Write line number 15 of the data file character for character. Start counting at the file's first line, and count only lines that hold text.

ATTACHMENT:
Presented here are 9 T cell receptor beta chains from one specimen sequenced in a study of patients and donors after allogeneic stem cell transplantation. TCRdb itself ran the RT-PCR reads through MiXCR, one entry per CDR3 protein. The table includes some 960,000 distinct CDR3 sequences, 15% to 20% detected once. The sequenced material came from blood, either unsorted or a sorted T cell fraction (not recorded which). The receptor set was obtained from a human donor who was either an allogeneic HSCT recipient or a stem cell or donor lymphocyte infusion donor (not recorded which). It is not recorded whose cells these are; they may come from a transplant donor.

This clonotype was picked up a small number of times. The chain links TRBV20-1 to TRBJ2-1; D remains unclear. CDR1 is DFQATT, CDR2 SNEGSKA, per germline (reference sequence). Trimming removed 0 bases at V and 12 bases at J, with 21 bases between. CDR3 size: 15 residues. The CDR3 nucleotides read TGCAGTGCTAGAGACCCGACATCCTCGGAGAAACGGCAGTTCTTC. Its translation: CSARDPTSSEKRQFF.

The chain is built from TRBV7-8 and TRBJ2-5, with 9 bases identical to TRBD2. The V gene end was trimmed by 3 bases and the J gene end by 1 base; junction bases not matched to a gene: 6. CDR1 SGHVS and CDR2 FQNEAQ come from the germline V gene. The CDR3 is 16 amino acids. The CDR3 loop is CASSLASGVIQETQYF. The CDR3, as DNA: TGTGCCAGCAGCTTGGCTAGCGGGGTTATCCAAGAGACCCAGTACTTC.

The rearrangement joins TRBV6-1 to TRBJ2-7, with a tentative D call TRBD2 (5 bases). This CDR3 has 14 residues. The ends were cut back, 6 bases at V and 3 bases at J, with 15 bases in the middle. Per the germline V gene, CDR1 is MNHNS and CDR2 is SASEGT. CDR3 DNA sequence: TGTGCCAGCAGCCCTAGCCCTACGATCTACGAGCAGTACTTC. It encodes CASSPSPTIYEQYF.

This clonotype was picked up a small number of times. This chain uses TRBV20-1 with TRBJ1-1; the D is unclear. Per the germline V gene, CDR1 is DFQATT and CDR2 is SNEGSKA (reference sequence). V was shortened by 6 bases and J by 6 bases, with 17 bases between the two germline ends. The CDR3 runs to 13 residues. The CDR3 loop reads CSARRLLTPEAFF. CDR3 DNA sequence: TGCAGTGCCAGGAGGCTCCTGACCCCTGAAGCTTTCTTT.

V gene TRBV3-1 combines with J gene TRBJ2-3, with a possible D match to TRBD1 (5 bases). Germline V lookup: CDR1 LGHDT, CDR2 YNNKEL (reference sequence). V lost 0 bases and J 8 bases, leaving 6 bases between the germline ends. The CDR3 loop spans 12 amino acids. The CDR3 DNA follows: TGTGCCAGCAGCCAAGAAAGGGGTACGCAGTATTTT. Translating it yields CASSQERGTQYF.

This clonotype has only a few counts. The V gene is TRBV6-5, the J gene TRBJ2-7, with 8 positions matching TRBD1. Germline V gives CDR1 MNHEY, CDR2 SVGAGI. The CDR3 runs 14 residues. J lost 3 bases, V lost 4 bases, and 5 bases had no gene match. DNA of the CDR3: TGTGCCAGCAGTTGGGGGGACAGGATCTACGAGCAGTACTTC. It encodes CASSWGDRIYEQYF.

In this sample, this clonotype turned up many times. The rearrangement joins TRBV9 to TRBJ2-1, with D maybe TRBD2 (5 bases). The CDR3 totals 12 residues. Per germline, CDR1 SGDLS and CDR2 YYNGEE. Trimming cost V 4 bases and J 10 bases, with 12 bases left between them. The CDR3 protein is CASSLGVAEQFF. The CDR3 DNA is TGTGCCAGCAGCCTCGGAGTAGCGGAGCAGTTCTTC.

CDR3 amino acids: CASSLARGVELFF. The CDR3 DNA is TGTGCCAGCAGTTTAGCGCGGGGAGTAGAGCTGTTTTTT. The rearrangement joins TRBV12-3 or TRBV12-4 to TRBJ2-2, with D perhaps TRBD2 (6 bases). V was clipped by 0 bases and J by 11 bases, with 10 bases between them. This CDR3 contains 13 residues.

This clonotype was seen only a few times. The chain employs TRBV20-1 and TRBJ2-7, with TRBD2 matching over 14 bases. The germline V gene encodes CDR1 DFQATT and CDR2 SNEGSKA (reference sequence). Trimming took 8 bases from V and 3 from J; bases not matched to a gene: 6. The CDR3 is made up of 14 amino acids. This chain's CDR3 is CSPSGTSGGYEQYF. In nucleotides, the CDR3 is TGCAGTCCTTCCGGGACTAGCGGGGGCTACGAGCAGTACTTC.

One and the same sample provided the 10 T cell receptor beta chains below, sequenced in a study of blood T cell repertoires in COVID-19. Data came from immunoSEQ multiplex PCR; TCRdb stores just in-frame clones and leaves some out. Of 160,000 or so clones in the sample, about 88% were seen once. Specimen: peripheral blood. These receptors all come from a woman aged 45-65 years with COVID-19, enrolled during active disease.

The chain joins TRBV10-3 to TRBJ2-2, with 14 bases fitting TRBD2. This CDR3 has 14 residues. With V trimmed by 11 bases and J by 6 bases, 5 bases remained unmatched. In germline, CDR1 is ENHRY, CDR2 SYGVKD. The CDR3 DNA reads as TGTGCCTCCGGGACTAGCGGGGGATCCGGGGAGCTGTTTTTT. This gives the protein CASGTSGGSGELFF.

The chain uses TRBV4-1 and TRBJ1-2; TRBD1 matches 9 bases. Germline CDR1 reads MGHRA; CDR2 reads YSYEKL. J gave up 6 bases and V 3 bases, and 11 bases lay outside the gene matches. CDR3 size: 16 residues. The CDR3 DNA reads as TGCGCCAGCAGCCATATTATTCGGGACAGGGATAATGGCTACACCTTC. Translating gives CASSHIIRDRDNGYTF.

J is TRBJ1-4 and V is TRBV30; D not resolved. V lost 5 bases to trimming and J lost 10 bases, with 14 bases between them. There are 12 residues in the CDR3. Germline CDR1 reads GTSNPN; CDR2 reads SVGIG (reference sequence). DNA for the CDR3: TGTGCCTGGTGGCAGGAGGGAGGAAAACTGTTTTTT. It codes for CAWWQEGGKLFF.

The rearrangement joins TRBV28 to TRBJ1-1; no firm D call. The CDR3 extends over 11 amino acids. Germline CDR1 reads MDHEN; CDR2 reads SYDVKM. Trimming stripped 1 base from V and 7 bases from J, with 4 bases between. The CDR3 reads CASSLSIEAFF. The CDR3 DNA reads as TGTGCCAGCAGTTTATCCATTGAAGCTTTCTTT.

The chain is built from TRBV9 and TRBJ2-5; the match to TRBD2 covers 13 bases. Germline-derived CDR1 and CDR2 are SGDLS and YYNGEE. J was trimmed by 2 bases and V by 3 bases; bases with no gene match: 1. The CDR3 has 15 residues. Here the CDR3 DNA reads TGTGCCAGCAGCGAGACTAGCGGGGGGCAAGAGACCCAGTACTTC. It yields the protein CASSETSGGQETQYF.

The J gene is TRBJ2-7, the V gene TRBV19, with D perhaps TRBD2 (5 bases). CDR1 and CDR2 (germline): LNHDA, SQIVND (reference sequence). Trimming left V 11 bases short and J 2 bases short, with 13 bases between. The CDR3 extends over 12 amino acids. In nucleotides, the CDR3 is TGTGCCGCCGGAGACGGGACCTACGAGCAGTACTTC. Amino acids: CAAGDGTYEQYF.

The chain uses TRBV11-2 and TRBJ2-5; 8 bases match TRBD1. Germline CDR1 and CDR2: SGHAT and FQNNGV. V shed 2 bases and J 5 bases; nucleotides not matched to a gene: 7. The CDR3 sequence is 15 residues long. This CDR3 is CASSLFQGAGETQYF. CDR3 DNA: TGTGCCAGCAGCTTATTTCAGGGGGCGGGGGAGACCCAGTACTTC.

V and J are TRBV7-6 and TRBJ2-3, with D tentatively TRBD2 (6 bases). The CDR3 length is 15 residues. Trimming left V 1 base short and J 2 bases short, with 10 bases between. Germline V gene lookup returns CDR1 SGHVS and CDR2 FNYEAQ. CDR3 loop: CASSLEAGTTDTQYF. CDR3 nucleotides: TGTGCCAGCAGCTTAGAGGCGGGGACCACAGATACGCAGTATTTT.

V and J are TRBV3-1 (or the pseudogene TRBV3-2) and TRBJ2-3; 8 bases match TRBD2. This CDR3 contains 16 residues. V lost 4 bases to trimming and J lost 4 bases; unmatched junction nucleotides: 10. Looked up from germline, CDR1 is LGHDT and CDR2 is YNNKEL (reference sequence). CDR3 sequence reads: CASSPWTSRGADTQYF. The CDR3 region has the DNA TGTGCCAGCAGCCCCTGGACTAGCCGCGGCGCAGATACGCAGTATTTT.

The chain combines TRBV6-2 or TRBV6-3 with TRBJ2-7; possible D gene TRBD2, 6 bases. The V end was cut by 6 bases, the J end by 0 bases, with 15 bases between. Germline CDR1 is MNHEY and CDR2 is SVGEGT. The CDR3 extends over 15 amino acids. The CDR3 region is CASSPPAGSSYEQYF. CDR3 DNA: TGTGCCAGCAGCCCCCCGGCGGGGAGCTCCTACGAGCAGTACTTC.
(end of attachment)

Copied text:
The rearrangement joins TRBV28 to TRBJ1-1; no firm D call. The CDR3 extends over 11 amino acids. Germline CDR1 reads MDHEN; CDR2 reads SYDVKM. Trimming stripped 1 base from V and 7 bases from J, with 4 bases between. The CDR3 reads CASSLSIEAFF. The CDR3 DNA reads as TGTGCCAGCAGTTTATCCATTGAAGCTTTCTTT.